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The Four Stages of Learning a Skill

stages of learningAccording to a classic psychological model of individual learning, before we acquire any skill there are four stages of learning or competence that we go through. 

It's probably no surprise to anyone that personal development, like anything else, entails becoming skilled at various positive behaviors. How could it not?

Everything we do requires awareness first, then learning and application and then practice. Merely reading about a healthy self-concept, developing humor, resilience or positive thinking isn't going to get us there. 

We must first figure out what skills we require and then proceed to incorporate them into our thinking and behavior. Easier said than done - right?

If we understand that there is, indeed, a process and that it takes place in stages, we can be more patient with ourselves and realize that nothing happens overnight. By understanding the four stages of learning a skill, we can concentrate on the learning process itself and not feel bad about where we're at and why we don't know everything already.

Here are the four stages of learning any skill, and then as it relates to personal development:

  1. Unconscious Incompetence
    At this stage you don't know what your problems are or how to identify them. You may or may not know that something is not working, but you have no idea what it is or how to go about fixing it. In other words you don't know what you don't know.

  2. You are going through life feeling that something is missing; you're plodding along but not really paying attention - you just stumble along. 

  3. Conscious Incompetence
    With conscious incompetence you are aware of a lot of your problems, but you don't know how to correct them. You may understand what is needed, but have no knowledge or confidence in how to get it. You may feel overwhelmed by how much you need to learn. 

  4. Soon you begin to realize that you are unhappy with yourself, your relationships, your career and you're stuck in a rut. You know you have to do something but have no idea what or how to go about it. You start reading about personal development but feel overwhelmed with how much there is to learn.

  5. Conscious Competence
    In this stage you know how to correct your problems but it will take time and practice. You know what you know, and can apply it as long as you are concentrating and focusing on it. You have to think your way through the process and it feels unnatural and foreign. It is outside of your comfort zone.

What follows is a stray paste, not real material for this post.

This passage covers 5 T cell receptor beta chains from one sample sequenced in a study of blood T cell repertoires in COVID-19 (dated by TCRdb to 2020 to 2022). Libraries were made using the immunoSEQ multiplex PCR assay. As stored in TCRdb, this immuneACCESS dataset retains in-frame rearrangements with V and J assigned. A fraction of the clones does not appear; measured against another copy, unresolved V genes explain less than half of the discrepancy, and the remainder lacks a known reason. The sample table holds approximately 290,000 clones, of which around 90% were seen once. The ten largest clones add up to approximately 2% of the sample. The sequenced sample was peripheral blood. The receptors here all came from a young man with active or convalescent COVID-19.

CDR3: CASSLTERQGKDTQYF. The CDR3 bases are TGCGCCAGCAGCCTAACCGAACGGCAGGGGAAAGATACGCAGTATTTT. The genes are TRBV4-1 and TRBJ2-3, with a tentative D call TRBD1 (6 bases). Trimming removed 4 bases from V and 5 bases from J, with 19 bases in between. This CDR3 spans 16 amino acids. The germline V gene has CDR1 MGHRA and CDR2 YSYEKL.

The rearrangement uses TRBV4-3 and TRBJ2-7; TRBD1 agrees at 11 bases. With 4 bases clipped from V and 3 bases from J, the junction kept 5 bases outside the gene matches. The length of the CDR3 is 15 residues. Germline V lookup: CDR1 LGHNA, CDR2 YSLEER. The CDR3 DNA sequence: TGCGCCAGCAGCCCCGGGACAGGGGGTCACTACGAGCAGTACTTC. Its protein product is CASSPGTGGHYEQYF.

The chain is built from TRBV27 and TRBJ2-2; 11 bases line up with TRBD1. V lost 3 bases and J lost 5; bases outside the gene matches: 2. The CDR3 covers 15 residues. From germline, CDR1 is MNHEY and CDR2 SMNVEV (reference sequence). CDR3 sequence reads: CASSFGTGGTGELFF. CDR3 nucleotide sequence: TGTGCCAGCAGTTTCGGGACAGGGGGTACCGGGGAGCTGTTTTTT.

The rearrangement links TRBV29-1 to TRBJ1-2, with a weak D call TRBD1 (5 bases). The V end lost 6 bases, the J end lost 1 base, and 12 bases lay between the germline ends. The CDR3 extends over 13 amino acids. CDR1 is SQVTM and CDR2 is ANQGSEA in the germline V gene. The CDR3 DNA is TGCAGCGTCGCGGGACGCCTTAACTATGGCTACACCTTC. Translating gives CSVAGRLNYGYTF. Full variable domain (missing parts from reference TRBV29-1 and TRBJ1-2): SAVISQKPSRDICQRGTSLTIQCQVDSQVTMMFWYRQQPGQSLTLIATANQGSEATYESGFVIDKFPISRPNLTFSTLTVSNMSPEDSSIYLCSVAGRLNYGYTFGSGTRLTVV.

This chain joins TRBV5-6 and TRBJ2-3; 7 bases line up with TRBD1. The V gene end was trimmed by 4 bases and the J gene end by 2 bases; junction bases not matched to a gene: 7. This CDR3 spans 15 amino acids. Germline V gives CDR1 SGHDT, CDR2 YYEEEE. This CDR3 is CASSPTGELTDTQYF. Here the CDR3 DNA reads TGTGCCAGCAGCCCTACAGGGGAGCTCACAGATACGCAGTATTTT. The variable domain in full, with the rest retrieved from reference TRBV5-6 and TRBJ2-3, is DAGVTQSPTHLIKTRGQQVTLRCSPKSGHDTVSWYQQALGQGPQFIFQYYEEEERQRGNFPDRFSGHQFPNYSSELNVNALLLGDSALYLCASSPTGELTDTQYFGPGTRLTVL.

6. You have realized that there is no other way to improve, but to apply yourself read and do what is needed. It's time to put to practice what you have read and discovered. It is difficult, yet fun because you are stretching yourself, growing and your life is becoming more meaningful and productive.

  7.  Unconscious Competence 
    You know what you know and you no longer have to think about it. You have become so skilled at it that it's automatic and comes naturally. In fact, you do it unconsciously because you no longer have to think about it. Speaking your native language is an example of unconscious competence.
    So here you are on the path of personal development. You know it's an ongoing process, but because you've incorporated many positive habits, positive thinking and positive behaviors, your life is less of a struggle and more of a progressive journey. You don't think in terms of obstacles; you think in terms of opportunities and ways in which you can improve yourself. 

learning to skate As I've mentioned the four stages of learning pertain to how we learn anything in life. Until we know better, most things seem easy. For example, take riding a bicycle. Before you knew how to ride one, it probably looked easy until you got on and tried to ride it. Then you realized how incompetent you were at it. 

The same with roller or ice-skating. First you had to learn how get up and keep your balance. Not so easy! Then you'd fall a few times and maybe even get a little bruised (ouch!). In order to get better, you had to keep practicing until you got really good at it. After a while, low and behold, you no longer had to think about what you were doing and it became smooth sailing. 

So it is with any skill. Keep improving and working on yourself until it becomes second nature. Not only will you get the most from life, you will live it to your full potential.



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"The purpose of learning is growth."

Mortimer Adler






"Learning is not attained by chance. It must be sought for with ardor and attended to with diligence." 

Abigail Adams




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